Everybody still with with me? Bueller? On to the good stuff. In our plot of PNSN data for Mayotte, R1 is the thing coming in around 80-100 minutes and then R2 starts to come in around 100-130 minutes. Earthquakes don't distribute energy evenly in all directions, underground nuclear tests, as close as we get to true isotropic sources, almost do. But a magma chamber rumbling is not slip on a planar fault like traditional earthquakes. It turns out if you look at the moment tensor for this event it looks like the classic fried egg characteristic of a collapse, ableit an asymmetric fried egg. The collapse at Kilauea earlier this year had a similar moment tensor. See the twitter thread above for links and figures. With this in mind, one would expect similar looking features for R1 and R2- similar duration and overall shape. But that's not the case! Que giddy seismologist. R2 decided to walk it's own path and thought mullets were a good idea like all 4th graders do. Hey, it was 1988. And by path I mean continental versus oceanic. For the paths from Mayotte to the PNW, R1 happens to ride right along Africa, Europe, some of the Atlantic, and then North America while R2 is pretty much a straight shot across oceans. Continental crust and oceanic crusts look differently to seismic waves and it's not super intuitive at all. Just look up Rayleigh versus Love wave sesnitivity kernels. Yuk. The "simple" version is below on the right. So are the differences we're seeing between R1 and R2 path or source effects? Yes. As a reference, look at the equivalently plotted record section on the right showing waves from a nearby M5.9 earthquake that has the same path effects as our rumbly chamber. Side note: a M5.9 is over an order of magnitude stronger than a M5.0 in terms of energy. This record section looks more like what we're used to.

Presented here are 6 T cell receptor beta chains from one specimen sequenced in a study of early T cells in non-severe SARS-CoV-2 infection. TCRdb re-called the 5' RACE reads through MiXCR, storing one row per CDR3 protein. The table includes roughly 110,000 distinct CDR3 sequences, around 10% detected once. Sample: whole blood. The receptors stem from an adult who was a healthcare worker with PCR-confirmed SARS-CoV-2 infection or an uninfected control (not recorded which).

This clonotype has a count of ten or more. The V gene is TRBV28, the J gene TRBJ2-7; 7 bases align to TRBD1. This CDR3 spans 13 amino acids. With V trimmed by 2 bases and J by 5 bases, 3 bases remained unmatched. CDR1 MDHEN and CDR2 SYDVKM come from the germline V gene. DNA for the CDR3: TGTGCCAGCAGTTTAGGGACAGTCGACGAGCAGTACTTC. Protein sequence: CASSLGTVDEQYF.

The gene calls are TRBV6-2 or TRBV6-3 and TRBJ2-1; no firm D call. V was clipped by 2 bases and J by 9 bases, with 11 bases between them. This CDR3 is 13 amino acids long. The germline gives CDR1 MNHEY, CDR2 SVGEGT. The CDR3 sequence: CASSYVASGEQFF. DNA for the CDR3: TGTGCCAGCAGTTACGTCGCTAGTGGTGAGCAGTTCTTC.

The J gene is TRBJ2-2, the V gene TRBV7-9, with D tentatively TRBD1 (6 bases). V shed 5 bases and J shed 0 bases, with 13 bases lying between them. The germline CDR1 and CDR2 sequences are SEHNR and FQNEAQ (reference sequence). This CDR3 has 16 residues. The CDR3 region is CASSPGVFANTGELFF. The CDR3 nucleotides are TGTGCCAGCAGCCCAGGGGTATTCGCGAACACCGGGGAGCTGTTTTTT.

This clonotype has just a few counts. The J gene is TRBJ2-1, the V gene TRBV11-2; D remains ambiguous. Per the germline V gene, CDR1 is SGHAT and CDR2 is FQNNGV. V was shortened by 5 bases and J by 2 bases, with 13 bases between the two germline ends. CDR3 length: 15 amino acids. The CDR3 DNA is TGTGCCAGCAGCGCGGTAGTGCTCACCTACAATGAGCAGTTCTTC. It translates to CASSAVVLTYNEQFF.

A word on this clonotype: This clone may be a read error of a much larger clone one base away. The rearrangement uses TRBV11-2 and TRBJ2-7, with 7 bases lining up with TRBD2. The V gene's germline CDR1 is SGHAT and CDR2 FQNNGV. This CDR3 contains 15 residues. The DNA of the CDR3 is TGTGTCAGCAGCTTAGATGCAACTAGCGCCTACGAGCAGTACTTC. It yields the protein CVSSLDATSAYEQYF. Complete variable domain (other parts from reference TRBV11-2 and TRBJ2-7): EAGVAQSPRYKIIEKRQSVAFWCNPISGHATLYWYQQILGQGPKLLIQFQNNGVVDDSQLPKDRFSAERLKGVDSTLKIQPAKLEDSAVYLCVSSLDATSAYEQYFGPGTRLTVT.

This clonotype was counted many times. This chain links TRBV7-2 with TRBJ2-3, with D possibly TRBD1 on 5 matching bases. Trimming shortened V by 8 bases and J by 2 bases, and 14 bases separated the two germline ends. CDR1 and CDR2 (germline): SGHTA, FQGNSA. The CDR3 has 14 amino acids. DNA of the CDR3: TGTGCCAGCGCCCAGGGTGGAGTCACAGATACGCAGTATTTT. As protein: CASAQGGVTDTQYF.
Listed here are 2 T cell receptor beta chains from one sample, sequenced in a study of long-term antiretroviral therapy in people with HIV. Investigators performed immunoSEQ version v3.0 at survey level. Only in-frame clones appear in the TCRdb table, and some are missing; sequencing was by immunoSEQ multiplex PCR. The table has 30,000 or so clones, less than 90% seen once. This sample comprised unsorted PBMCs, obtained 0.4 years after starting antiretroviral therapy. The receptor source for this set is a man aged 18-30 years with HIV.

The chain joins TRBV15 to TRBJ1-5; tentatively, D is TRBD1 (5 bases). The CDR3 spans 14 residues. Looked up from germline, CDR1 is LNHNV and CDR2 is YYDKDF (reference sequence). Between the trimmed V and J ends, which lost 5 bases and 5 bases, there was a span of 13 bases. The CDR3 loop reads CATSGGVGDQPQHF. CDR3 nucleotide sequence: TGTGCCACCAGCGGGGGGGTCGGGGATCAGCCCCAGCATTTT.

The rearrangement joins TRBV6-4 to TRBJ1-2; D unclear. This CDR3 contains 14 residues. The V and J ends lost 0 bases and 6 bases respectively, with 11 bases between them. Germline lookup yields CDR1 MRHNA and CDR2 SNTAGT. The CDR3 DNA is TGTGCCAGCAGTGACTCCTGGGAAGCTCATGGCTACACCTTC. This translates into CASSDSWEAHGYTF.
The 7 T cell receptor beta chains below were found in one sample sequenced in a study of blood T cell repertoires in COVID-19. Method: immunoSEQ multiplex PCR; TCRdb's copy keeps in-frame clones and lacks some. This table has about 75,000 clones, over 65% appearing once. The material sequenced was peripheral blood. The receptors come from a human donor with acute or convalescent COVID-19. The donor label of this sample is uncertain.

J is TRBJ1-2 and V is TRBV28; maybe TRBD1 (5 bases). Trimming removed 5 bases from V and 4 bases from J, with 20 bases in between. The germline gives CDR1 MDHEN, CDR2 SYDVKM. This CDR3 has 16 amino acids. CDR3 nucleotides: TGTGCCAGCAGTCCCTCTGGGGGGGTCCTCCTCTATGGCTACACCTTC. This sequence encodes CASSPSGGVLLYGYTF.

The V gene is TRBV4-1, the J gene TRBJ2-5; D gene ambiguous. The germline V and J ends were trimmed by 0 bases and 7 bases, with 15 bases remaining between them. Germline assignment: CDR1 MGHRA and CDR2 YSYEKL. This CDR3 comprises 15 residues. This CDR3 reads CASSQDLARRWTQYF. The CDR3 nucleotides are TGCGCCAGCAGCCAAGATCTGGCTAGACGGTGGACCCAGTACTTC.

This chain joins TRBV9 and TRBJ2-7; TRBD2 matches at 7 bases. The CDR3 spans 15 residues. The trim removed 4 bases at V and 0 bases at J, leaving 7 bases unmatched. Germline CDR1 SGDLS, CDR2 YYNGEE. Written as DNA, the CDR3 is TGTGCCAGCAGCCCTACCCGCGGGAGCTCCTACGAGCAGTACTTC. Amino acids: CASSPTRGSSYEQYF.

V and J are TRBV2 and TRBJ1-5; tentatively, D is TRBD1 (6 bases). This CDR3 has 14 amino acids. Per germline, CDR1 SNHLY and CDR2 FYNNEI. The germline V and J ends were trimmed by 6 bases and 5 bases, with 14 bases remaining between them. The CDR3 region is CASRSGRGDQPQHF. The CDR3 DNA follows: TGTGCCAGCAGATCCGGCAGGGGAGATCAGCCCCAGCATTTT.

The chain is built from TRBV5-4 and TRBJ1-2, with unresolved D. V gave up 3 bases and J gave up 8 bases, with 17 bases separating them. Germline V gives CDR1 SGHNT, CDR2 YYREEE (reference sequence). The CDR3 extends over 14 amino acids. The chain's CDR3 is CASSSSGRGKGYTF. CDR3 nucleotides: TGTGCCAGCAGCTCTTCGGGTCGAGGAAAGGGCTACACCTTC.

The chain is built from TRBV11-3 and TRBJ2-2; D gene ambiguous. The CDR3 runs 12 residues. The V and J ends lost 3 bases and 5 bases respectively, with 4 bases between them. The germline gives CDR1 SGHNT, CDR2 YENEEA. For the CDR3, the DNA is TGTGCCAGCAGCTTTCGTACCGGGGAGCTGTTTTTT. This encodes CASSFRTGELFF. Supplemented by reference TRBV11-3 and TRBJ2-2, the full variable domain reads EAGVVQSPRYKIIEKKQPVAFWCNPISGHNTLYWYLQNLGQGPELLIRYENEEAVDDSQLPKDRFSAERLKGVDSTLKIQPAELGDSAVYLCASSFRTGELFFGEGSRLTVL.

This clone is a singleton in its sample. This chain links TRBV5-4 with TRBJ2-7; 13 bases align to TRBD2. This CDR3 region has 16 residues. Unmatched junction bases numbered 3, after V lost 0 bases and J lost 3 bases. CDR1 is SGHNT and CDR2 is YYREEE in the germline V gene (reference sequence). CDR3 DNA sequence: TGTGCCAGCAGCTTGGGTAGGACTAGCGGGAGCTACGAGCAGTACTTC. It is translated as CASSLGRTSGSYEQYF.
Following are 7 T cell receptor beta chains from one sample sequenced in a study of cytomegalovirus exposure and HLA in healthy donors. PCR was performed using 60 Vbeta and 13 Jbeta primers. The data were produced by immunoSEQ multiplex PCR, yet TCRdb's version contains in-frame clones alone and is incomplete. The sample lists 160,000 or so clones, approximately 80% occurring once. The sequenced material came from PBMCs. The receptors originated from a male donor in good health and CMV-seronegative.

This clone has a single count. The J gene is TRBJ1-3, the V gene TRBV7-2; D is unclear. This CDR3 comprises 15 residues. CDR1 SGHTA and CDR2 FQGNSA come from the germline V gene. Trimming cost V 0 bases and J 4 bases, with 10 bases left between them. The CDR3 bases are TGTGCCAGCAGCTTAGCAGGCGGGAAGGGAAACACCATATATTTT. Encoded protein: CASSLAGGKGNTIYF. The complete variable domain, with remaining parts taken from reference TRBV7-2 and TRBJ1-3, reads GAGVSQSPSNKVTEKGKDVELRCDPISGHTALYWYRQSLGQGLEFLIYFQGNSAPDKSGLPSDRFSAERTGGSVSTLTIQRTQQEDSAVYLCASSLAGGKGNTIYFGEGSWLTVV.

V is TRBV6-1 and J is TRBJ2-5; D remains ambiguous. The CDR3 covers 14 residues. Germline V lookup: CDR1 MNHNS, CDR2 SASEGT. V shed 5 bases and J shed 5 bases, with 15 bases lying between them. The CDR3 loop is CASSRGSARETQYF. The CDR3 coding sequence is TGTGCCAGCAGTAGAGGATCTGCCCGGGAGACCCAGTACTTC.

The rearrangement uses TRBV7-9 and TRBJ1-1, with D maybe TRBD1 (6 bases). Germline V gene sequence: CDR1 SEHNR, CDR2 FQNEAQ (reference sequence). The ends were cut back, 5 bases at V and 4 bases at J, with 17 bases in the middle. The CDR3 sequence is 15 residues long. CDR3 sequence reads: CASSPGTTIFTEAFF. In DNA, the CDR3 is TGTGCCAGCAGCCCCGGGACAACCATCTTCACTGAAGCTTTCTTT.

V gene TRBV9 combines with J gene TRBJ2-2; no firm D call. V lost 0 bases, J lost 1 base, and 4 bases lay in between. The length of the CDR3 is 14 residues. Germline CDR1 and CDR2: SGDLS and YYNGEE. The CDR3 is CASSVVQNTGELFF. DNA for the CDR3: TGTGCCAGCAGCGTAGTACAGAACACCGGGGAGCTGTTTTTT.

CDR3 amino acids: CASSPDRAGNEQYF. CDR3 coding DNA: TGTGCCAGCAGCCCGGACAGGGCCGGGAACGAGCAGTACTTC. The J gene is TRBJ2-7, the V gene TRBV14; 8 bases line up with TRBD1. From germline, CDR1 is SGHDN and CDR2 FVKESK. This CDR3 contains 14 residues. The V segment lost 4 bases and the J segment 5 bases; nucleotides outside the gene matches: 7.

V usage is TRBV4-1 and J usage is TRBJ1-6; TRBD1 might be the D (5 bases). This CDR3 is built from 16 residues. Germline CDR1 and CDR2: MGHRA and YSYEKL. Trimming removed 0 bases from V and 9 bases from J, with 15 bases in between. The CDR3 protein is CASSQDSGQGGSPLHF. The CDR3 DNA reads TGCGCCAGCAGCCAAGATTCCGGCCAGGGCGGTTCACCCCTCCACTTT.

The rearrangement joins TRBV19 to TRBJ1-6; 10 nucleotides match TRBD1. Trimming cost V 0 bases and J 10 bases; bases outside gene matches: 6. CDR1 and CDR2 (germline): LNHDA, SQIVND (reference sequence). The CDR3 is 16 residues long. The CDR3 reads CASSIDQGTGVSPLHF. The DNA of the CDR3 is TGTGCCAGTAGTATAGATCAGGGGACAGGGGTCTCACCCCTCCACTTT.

So what's the story behind Mayotte's Rayleigh waves as they grace the PNSN? My colleagues and I didn't have a great answer just from looking at these plots, but we agreed something interesting is happening under the seafloor near Mayotte. I guess that we'll eventually get a more detailed answer at conferences in the coming months or peer reviewed journals in year or so, but in the meantime it's fun to be a fly on the social media wall as science unfolds with hot off the press results. And sometimes curious citizen scientists kick start it all. So stay curious.
1988- taking hair and football queues from my family. I've since wised up.